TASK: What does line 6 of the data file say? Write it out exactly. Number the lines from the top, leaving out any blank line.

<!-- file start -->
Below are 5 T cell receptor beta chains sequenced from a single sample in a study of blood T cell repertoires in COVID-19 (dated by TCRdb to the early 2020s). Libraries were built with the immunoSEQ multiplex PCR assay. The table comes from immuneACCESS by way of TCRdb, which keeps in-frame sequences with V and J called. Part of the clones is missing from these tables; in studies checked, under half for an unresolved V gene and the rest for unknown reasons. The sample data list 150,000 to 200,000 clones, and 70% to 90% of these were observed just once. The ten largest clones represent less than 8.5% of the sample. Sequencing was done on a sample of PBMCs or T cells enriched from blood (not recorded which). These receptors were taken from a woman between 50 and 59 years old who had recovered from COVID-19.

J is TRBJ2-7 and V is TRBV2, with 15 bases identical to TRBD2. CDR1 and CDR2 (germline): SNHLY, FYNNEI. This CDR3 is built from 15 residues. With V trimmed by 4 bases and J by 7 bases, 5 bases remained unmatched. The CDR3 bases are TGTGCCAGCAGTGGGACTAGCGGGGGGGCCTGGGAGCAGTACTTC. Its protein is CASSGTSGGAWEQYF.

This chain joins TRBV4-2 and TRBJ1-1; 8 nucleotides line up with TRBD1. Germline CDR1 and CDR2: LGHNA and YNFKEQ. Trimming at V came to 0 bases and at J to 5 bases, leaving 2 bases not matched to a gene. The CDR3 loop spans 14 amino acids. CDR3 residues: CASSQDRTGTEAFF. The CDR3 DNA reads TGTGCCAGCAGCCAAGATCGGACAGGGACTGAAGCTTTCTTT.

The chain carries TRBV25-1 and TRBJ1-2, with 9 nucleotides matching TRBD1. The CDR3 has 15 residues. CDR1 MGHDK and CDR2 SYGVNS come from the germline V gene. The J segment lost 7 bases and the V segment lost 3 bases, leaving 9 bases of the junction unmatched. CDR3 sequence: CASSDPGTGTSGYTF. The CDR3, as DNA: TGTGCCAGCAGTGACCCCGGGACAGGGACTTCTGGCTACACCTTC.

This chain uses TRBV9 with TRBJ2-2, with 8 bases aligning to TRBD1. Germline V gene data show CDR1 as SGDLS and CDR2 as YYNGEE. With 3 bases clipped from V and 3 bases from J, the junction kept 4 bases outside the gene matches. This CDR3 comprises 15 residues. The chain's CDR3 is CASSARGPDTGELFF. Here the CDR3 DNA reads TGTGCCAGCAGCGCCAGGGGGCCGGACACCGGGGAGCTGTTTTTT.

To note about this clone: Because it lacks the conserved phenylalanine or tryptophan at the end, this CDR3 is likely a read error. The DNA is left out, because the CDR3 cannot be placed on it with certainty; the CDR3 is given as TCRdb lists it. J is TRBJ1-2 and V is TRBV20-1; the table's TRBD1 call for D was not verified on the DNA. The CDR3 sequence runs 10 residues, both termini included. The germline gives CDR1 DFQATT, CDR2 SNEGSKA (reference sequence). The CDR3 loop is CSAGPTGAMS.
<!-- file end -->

To note about this clone: Because it lacks the conserved phenylalanine or tryptophan at the end, this CDR3 is likely a read error. The DNA is left out, because the CDR3 cannot be placed on it with certainty; the CDR3 is given as TCRdb lists it. J is TRBJ1-2 and V is TRBV20-1; the table's TRBD1 call for D was not verified on the DNA. The CDR3 sequence runs 10 residues, both termini included. The germline gives CDR1 DFQATT, CDR2 SNEGSKA (reference sequence). The CDR3 loop is CSAGPTGAMS.